“What?” I say.
“We had to break,” Hank says, “After what you read, none of us could breathe, let alone speak.”
Â Â Â Â Â Â
SOMETIME IN THE NEXT WEEK FOLLOWING URSULA
Crohn's party, Hank called me. At first, I couldn't believe it was
. I didn't have anything written down, so I didn't know what to say to him. I'm lost without text. Plus telephones freak me out. At a certain point, I took a deep breath and pictured myself back on that stool a thousand stories up on the Persian carpet in front of the fireplace at Ursula's artist's loft and looked right into Hank's black eyes as he spoke to me. What he had said that night had really shocked me. The fact that people couldn't speak or even breathe once I had finished reading was preposterous, and I'd looked hard into Hank's eyes for bullshit. But there was no bullshit.
Usually we have to hide a little when we risk saying something true to someone we don't know. So I looked for Hank to make himself distant, for irony, for where he would go in himself so he could say something raw like that and still have protection. Propinquity. But it wasn't only his body that was too close, the spirit inside him that made him say what he said was way close, too. It was a feeling I'd never felt before. Hank's black eyes, the way they took me in. How
I felt. Suddenly I was a child and Hank was a real old man with cataracts and mostly blind so he was unaware of himself looking, or I was a child and Hank was a child too, and since we were children we could simply look. Felt big. The way Buddha, or Jesus, or Rumi might feel.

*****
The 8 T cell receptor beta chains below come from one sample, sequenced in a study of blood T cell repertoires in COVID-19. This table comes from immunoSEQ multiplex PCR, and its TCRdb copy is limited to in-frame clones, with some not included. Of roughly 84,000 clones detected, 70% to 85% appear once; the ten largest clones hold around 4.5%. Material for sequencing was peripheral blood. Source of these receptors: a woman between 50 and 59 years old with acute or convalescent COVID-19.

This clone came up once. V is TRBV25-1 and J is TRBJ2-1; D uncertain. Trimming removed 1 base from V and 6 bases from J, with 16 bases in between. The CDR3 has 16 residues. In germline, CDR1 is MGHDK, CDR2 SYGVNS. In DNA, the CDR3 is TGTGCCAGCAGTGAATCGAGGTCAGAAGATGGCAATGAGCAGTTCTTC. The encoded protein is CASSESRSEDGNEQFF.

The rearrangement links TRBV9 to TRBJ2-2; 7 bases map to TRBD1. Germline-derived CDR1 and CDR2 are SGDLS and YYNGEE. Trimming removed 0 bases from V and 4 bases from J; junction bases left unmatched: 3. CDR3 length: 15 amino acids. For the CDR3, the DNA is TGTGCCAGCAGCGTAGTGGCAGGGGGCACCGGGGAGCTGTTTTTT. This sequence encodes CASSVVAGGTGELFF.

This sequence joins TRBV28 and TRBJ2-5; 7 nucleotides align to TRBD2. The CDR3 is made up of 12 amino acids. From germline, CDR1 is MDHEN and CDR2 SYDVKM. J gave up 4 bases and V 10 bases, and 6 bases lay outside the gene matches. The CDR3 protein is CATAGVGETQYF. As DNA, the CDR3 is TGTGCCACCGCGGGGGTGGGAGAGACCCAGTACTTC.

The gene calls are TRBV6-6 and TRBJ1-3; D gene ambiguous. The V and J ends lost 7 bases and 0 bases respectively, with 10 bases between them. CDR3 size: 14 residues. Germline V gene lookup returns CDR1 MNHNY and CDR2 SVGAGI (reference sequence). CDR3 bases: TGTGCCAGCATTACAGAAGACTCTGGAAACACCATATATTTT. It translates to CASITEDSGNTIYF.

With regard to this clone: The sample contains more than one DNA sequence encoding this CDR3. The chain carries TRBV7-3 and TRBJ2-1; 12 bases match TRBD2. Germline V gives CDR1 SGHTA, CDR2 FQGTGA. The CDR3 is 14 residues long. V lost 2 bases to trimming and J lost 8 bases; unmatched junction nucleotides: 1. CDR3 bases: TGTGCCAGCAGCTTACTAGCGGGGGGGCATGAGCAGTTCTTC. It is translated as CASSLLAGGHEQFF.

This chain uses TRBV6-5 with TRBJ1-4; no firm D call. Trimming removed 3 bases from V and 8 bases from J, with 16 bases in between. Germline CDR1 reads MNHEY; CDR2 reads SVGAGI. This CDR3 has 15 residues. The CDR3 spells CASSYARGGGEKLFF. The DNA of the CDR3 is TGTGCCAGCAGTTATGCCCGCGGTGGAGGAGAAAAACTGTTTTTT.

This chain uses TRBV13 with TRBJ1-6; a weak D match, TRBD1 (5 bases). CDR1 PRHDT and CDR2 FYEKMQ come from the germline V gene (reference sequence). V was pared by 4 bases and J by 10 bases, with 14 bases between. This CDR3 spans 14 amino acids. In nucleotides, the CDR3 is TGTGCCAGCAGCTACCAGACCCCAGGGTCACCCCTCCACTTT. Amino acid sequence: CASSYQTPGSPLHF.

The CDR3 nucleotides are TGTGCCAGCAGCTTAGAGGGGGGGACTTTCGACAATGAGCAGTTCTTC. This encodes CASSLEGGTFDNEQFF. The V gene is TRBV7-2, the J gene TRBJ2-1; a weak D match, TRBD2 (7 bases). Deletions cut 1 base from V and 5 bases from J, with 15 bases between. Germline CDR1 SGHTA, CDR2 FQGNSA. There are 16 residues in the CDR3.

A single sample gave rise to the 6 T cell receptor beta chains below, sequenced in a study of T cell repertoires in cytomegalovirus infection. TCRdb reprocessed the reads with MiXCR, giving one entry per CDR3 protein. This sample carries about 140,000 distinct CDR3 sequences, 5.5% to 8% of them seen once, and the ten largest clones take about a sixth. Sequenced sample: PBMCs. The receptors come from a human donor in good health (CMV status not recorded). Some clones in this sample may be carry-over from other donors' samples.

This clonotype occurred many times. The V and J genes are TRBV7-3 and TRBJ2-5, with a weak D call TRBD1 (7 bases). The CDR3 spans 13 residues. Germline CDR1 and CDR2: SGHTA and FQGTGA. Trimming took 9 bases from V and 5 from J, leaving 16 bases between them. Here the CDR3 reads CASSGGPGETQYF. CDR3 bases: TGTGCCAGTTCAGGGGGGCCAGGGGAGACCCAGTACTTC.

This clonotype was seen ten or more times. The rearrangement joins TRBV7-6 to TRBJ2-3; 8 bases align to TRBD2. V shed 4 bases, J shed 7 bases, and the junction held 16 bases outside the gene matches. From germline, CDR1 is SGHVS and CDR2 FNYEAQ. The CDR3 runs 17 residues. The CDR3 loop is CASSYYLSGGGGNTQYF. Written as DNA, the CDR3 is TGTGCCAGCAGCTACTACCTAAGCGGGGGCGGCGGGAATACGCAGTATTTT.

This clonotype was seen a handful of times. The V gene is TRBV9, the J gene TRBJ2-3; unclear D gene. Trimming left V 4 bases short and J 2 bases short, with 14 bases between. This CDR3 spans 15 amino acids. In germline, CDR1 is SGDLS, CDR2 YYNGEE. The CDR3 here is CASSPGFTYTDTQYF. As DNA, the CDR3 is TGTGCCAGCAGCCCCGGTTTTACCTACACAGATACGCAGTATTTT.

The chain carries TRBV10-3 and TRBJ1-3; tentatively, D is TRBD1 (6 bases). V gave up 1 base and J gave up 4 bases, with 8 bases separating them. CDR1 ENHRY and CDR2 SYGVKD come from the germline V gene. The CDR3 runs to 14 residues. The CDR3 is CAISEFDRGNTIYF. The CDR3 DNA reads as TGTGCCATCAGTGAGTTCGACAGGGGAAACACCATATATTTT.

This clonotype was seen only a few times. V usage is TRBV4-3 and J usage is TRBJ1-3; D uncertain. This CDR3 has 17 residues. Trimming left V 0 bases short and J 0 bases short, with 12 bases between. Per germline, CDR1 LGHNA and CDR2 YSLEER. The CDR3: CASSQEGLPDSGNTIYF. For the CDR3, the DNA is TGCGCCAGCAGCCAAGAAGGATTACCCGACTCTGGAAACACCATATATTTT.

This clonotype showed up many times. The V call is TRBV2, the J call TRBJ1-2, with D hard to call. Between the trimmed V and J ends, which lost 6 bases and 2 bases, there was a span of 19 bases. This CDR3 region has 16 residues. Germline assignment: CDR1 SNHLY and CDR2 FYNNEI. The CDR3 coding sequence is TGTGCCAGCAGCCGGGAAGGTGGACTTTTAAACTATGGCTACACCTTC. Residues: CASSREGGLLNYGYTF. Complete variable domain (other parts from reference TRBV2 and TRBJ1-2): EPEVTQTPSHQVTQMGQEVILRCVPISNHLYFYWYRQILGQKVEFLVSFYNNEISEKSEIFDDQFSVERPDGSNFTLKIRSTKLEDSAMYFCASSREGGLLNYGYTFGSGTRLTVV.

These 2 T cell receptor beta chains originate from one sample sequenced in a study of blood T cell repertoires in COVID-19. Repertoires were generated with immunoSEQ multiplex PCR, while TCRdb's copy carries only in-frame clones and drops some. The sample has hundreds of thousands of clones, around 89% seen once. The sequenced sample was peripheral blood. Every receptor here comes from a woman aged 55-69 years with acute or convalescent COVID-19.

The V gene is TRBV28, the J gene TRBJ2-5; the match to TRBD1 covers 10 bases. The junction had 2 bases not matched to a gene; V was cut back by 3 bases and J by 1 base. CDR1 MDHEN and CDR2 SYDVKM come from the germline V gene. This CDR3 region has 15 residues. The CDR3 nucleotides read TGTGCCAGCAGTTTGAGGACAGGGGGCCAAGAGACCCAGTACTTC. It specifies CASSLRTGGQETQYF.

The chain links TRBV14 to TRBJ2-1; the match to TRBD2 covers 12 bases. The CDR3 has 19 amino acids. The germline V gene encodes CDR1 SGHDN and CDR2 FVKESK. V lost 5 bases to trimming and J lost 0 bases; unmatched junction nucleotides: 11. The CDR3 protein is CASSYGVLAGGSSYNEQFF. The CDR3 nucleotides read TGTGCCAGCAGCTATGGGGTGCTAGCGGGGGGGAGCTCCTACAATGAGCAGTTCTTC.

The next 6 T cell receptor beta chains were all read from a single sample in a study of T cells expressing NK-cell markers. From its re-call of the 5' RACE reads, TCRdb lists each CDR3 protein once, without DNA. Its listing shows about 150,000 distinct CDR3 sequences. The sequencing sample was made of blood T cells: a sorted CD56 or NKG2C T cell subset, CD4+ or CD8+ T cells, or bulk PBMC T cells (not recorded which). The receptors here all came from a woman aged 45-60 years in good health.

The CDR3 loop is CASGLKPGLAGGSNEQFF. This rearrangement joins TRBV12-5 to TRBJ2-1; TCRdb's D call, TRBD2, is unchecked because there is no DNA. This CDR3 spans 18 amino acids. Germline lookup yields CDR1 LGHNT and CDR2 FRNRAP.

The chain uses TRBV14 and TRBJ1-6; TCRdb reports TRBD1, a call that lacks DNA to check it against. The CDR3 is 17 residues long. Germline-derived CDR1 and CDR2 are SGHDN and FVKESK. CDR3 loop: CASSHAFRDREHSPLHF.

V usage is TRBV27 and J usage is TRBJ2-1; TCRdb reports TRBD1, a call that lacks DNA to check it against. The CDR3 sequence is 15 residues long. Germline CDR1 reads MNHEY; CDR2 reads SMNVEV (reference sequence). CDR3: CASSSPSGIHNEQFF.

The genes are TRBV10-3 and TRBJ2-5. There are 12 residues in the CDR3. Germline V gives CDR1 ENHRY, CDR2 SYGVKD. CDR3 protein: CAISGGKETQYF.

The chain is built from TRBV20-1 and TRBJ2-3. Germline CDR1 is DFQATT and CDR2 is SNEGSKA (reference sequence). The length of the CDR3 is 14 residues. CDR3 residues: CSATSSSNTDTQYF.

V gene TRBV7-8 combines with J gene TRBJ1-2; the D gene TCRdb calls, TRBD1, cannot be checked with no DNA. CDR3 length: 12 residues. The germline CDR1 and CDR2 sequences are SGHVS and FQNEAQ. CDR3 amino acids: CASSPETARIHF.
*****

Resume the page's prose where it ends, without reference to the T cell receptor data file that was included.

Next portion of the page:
Then less than a week later, there we were on the phone,
and Hank and I were just two awkward guys who didn't know each other, trying to have a conversation. So I suggested he come over to my apartment that Friday.
Silence on his end of the phone. Then:
“I'll have to talk to Mythryxis,” Hank said.
“Ma â¦ what?”
“Myth â¦ rix â¦ is,” Hank said.
“Who's that?” I said.
“She's a fellow traveler of mine,” he said.
MYTHRYXIS, HANK'S GIRLFRIEND
. I never got her real name. And I never met her. All's I knew was she lived in New Jersey and she was a nurse. The whole time I knew Hank he always had a woman, and it was always just one woman, until, that is, he found another. For some reason, though, I got the feeling that Mythryxis was